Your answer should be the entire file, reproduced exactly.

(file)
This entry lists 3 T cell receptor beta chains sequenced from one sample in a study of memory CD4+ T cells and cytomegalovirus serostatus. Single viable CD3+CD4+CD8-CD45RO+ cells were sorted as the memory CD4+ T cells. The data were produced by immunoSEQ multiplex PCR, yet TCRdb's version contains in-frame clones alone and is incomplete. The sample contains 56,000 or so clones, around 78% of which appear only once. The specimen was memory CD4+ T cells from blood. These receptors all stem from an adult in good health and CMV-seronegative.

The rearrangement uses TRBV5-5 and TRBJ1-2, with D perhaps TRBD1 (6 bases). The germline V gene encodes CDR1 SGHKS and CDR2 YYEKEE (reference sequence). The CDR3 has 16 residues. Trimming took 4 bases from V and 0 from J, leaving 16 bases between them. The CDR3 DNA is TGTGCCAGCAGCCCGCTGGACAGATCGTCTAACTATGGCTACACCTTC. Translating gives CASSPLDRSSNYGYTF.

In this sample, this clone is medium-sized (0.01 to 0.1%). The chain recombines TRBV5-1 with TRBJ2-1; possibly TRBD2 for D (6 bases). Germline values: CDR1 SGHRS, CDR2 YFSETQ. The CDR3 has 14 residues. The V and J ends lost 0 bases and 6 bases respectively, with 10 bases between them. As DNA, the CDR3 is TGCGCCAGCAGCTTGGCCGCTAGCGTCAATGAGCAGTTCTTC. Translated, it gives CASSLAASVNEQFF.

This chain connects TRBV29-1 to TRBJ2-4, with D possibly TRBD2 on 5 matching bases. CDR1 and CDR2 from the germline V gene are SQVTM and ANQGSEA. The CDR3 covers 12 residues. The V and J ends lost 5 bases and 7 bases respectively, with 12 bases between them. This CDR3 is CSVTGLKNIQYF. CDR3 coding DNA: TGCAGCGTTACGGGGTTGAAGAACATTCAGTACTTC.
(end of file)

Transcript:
This entry lists 3 T cell receptor beta chains sequenced from one sample in a study of memory CD4+ T cells and cytomegalovirus serostatus. Single viable CD3+CD4+CD8-CD45RO+ cells were sorted as the memory CD4+ T cells. The data were produced by immunoSEQ multiplex PCR, yet TCRdb's version contains in-frame clones alone and is incomplete. The sample contains 56,000 or so clones, around 78% of which appear only once. The specimen was memory CD4+ T cells from blood. These receptors all stem from an adult in good health and CMV-seronegative.

The rearrangement uses TRBV5-5 and TRBJ1-2, with D perhaps TRBD1 (6 bases). The germline V gene encodes CDR1 SGHKS and CDR2 YYEKEE (reference sequence). The CDR3 has 16 residues. Trimming took 4 bases from V and 0 from J, leaving 16 bases between them. The CDR3 DNA is TGTGCCAGCAGCCCGCTGGACAGATCGTCTAACTATGGCTACACCTTC. Translating gives CASSPLDRSSNYGYTF.

In this sample, this clone is medium-sized (0.01 to 0.1%). The chain recombines TRBV5-1 with TRBJ2-1; possibly TRBD2 for D (6 bases). Germline values: CDR1 SGHRS, CDR2 YFSETQ. The CDR3 has 14 residues. The V and J ends lost 0 bases and 6 bases respectively, with 10 bases between them. As DNA, the CDR3 is TGCGCCAGCAGCTTGGCCGCTAGCGTCAATGAGCAGTTCTTC. Translated, it gives CASSLAASVNEQFF.

This chain connects TRBV29-1 to TRBJ2-4, with D possibly TRBD2 on 5 matching bases. CDR1 and CDR2 from the germline V gene are SQVTM and ANQGSEA. The CDR3 covers 12 residues. The V and J ends lost 5 bases and 7 bases respectively, with 12 bases between them. This CDR3 is CSVTGLKNIQYF. CDR3 coding DNA: TGCAGCGTTACGGGGTTGAAGAACATTCAGTACTTC.